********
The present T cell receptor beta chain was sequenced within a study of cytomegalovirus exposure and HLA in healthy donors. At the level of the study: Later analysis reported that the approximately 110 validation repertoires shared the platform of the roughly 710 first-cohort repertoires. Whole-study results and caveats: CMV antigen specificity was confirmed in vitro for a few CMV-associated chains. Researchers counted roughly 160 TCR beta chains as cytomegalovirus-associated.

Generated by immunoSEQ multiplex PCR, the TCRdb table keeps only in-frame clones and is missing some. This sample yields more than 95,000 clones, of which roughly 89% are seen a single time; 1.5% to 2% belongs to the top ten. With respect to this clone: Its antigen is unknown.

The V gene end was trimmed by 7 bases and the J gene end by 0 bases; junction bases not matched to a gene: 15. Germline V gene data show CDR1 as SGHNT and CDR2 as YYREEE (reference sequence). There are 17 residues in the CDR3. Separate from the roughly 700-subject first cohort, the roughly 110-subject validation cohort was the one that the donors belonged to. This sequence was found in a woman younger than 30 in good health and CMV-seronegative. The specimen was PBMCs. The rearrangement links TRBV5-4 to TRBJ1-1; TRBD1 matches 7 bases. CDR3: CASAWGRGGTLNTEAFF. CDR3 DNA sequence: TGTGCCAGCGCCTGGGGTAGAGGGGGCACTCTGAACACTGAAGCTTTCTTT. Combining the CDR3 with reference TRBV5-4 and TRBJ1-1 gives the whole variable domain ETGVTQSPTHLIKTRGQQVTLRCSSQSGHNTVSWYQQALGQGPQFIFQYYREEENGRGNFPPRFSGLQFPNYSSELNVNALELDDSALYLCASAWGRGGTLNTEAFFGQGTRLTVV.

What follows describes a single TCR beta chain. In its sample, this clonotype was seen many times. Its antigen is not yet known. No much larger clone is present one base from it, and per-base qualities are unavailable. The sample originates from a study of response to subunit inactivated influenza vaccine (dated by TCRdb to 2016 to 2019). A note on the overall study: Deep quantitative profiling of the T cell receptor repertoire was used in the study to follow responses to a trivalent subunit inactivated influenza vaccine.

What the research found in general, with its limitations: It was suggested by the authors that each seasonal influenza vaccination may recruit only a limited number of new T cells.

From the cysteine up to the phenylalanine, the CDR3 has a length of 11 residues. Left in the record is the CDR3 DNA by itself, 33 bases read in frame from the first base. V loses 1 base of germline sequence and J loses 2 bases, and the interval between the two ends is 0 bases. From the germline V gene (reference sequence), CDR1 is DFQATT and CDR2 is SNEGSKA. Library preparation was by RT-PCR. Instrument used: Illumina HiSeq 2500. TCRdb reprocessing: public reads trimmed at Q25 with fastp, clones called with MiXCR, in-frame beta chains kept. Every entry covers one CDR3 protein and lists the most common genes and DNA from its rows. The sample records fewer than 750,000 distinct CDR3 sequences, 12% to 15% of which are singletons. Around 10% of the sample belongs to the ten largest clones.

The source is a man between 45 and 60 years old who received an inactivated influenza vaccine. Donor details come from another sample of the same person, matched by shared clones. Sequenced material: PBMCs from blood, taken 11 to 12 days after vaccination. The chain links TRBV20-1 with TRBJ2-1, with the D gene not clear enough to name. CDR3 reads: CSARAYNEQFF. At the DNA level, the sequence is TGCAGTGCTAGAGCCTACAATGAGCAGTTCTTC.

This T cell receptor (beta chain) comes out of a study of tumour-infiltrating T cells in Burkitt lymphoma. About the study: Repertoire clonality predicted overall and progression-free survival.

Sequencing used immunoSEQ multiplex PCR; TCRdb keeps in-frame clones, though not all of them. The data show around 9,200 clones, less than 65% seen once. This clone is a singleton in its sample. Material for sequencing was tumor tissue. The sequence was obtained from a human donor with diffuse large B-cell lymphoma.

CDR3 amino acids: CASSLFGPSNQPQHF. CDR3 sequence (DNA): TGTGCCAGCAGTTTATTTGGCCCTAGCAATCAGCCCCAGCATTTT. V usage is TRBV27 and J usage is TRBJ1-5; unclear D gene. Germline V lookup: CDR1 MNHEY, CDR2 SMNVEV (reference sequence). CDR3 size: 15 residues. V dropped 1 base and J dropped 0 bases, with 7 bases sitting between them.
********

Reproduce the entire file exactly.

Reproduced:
The present T cell receptor beta chain was sequenced within a study of cytomegalovirus exposure and HLA in healthy donors. At the level of the study: Later analysis reported that the approximately 110 validation repertoires shared the platform of the roughly 710 first-cohort repertoires. Whole-study results and caveats: CMV antigen specificity was confirmed in vitro for a few CMV-associated chains. Researchers counted roughly 160 TCR beta chains as cytomegalovirus-associated.

Generated by immunoSEQ multiplex PCR, the TCRdb table keeps only in-frame clones and is missing some. This sample yields more than 95,000 clones, of which roughly 89% are seen a single time; 1.5% to 2% belongs to the top ten. With respect to this clone: Its antigen is unknown.

The V gene end was trimmed by 7 bases and the J gene end by 0 bases; junction bases not matched to a gene: 15. Germline V gene data show CDR1 as SGHNT and CDR2 as YYREEE (reference sequence). There are 17 residues in the CDR3. Separate from the roughly 700-subject first cohort, the roughly 110-subject validation cohort was the one that the donors belonged to. This sequence was found in a woman younger than 30 in good health and CMV-seronegative. The specimen was PBMCs. The rearrangement links TRBV5-4 to TRBJ1-1; TRBD1 matches 7 bases. CDR3: CASAWGRGGTLNTEAFF. CDR3 DNA sequence: TGTGCCAGCGCCTGGGGTAGAGGGGGCACTCTGAACACTGAAGCTTTCTTT. Combining the CDR3 with reference TRBV5-4 and TRBJ1-1 gives the whole variable domain ETGVTQSPTHLIKTRGQQVTLRCSSQSGHNTVSWYQQALGQGPQFIFQYYREEENGRGNFPPRFSGLQFPNYSSELNVNALELDDSALYLCASAWGRGGTLNTEAFFGQGTRLTVV.

What follows describes a single TCR beta chain. In its sample, this clonotype was seen many times. Its antigen is not yet known. No much larger clone is present one base from it, and per-base qualities are unavailable. The sample originates from a study of response to subunit inactivated influenza vaccine (dated by TCRdb to 2016 to 2019). A note on the overall study: Deep quantitative profiling of the T cell receptor repertoire was used in the study to follow responses to a trivalent subunit inactivated influenza vaccine.

What the research found in general, with its limitations: It was suggested by the authors that each seasonal influenza vaccination may recruit only a limited number of new T cells.

From the cysteine up to the phenylalanine, the CDR3 has a length of 11 residues. Left in the record is the CDR3 DNA by itself, 33 bases read in frame from the first base. V loses 1 base of germline sequence and J loses 2 bases, and the interval between the two ends is 0 bases. From the germline V gene (reference sequence), CDR1 is DFQATT and CDR2 is SNEGSKA. Library preparation was by RT-PCR. Instrument used: Illumina HiSeq 2500. TCRdb reprocessing: public reads trimmed at Q25 with fastp, clones called with MiXCR, in-frame beta chains kept. Every entry covers one CDR3 protein and lists the most common genes and DNA from its rows. The sample records fewer than 750,000 distinct CDR3 sequences, 12% to 15% of which are singletons. Around 10% of the sample belongs to the ten largest clones.

The source is a man between 45 and 60 years old who received an inactivated influenza vaccine. Donor details come from another sample of the same person, matched by shared clones. Sequenced material: PBMCs from blood, taken 11 to 12 days after vaccination. The chain links TRBV20-1 with TRBJ2-1, with the D gene not clear enough to name. CDR3 reads: CSARAYNEQFF. At the DNA level, the sequence is TGCAGTGCTAGAGCCTACAATGAGCAGTTCTTC.

This T cell receptor (beta chain) comes out of a study of tumour-infiltrating T cells in Burkitt lymphoma. About the study: Repertoire clonality predicted overall and progression-free survival.

Sequencing used immunoSEQ multiplex PCR; TCRdb keeps in-frame clones, though not all of them. The data show around 9,200 clones, less than 65% seen once. This clone is a singleton in its sample. Material for sequencing was tumor tissue. The sequence was obtained from a human donor with diffuse large B-cell lymphoma.

CDR3 amino acids: CASSLFGPSNQPQHF. CDR3 sequence (DNA): TGTGCCAGCAGTTTATTTGGCCCTAGCAATCAGCCCCAGCATTTT. V usage is TRBV27 and J usage is TRBJ1-5; unclear D gene. Germline V lookup: CDR1 MNHEY, CDR2 SMNVEV (reference sequence). CDR3 size: 15 residues. V dropped 1 base and J dropped 0 bases, with 7 bases sitting between them.